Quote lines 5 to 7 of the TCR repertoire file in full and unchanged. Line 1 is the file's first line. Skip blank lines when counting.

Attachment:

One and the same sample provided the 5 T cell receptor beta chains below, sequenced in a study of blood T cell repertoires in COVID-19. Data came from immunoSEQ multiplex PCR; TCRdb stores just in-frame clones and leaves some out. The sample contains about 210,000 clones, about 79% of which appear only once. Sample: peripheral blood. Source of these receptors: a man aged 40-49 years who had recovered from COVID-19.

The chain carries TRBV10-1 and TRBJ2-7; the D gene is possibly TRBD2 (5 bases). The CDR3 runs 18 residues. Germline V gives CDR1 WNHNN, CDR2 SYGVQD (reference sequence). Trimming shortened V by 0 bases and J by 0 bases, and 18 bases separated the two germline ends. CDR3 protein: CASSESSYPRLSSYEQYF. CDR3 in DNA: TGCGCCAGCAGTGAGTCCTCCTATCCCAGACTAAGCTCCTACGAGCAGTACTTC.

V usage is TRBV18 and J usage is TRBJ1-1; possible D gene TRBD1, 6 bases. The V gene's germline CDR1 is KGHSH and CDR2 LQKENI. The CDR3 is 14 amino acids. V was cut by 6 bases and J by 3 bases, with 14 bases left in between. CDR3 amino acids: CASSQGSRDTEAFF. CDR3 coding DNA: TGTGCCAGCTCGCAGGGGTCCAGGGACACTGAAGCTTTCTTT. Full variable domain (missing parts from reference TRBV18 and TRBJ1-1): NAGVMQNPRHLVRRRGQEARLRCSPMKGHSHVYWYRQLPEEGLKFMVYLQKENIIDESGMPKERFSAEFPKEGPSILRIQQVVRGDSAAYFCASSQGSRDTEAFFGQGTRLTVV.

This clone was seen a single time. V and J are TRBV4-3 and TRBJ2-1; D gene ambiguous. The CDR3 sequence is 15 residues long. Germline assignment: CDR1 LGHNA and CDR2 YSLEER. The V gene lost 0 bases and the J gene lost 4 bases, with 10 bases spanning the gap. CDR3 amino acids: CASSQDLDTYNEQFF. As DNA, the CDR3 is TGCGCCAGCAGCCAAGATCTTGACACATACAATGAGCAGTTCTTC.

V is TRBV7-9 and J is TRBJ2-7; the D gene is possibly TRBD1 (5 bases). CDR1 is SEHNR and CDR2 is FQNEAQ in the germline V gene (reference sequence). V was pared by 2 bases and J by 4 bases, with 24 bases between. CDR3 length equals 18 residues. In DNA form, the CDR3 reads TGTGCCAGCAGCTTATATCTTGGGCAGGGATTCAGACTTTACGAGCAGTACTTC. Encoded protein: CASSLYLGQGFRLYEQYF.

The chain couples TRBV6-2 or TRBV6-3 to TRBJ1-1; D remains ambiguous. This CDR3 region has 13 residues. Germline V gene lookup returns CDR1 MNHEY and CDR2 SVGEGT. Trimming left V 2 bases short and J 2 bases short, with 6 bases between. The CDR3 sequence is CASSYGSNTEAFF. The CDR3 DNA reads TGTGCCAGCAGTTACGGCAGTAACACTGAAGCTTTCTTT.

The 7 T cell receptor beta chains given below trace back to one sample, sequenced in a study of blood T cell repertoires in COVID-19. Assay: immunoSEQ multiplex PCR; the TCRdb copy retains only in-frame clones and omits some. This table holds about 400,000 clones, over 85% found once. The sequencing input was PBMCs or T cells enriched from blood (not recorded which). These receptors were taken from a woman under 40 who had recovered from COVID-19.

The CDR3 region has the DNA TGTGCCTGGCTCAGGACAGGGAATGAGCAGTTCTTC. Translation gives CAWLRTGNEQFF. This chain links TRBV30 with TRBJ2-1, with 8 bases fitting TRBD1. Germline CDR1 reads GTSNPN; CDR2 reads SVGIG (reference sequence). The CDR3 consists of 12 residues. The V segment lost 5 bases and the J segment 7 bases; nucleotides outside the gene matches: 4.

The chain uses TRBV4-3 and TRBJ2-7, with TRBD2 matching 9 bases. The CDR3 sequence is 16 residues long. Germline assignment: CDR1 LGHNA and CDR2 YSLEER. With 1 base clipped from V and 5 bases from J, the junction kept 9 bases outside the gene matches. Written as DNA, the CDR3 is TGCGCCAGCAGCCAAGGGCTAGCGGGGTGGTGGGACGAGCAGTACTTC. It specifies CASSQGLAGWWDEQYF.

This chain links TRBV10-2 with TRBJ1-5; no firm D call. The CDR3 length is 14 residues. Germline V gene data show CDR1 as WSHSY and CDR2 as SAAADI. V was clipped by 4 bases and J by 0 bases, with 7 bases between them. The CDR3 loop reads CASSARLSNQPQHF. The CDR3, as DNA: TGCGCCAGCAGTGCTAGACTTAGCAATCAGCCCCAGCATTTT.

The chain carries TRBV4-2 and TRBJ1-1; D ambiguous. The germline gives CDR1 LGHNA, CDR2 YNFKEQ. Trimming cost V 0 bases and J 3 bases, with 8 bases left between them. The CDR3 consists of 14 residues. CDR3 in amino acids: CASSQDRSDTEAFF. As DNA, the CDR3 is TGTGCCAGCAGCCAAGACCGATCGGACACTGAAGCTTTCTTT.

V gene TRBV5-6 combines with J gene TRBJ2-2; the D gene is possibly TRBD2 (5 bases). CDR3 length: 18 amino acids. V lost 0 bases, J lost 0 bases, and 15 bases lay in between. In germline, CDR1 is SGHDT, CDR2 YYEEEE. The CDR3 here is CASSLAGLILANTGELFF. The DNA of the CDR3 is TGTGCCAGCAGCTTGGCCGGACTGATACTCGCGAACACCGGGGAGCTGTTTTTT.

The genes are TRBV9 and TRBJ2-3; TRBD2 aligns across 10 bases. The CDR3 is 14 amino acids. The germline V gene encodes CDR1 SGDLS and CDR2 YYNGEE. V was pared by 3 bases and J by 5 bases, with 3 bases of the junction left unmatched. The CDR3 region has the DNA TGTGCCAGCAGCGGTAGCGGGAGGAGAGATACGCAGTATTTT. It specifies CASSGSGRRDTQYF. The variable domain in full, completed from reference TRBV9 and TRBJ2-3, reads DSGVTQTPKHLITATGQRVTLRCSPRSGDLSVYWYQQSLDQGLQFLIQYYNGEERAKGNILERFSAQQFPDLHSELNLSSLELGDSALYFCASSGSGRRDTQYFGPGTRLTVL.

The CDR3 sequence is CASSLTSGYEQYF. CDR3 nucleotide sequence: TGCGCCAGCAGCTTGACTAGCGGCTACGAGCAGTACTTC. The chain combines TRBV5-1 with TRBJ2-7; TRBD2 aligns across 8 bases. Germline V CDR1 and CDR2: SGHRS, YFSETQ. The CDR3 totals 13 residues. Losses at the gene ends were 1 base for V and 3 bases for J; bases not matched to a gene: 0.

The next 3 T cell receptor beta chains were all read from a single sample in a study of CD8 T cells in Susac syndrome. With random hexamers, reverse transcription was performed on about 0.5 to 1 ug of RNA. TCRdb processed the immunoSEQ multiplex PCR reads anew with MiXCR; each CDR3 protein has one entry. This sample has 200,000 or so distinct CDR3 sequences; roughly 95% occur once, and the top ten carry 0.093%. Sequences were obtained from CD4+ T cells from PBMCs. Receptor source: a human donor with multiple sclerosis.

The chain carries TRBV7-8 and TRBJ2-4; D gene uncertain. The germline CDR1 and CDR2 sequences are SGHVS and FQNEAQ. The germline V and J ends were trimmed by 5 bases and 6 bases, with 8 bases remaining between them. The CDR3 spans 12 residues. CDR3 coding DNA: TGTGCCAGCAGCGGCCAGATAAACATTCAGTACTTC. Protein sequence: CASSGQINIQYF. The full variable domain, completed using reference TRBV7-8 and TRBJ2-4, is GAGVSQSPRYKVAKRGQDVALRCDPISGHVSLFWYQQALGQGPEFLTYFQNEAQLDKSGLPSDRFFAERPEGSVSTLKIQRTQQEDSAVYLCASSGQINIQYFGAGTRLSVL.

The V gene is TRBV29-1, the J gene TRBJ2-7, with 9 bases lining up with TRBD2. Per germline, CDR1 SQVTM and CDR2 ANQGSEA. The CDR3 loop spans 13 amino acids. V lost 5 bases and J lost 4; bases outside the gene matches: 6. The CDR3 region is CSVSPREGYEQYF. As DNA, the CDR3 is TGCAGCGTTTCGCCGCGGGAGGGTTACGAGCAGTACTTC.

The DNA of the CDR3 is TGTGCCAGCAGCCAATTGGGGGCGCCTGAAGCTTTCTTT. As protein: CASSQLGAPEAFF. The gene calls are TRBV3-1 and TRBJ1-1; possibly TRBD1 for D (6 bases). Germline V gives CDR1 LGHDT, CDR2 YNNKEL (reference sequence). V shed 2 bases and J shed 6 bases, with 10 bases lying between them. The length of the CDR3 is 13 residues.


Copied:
V is TRBV7-9 and J is TRBJ2-7; the D gene is possibly TRBD1 (5 bases). CDR1 is SEHNR and CDR2 is FQNEAQ in the germline V gene (reference sequence). V was pared by 2 bases and J by 4 bases, with 24 bases between. CDR3 length equals 18 residues. In DNA form, the CDR3 reads TGTGCCAGCAGCTTATATCTTGGGCAGGGATTCAGACTTTACGAGCAGTACTTC. Encoded protein: CASSLYLGQGFRLYEQYF.

The chain couples TRBV6-2 or TRBV6-3 to TRBJ1-1; D remains ambiguous. This CDR3 region has 13 residues. Germline V gene lookup returns CDR1 MNHEY and CDR2 SVGEGT. Trimming left V 2 bases short and J 2 bases short, with 6 bases between. The CDR3 sequence is CASSYGSNTEAFF. The CDR3 DNA reads TGTGCCAGCAGTTACGGCAGTAACACTGAAGCTTTCTTT.

The 7 T cell receptor beta chains given below trace back to one sample, sequenced in a study of blood T cell repertoires in COVID-19. Assay: immunoSEQ multiplex PCR; the TCRdb copy retains only in-frame clones and omits some. This table holds about 400,000 clones, over 85% found once. The sequencing input was PBMCs or T cells enriched from blood (not recorded which). These receptors were taken from a woman under 40 who had recovered from COVID-19.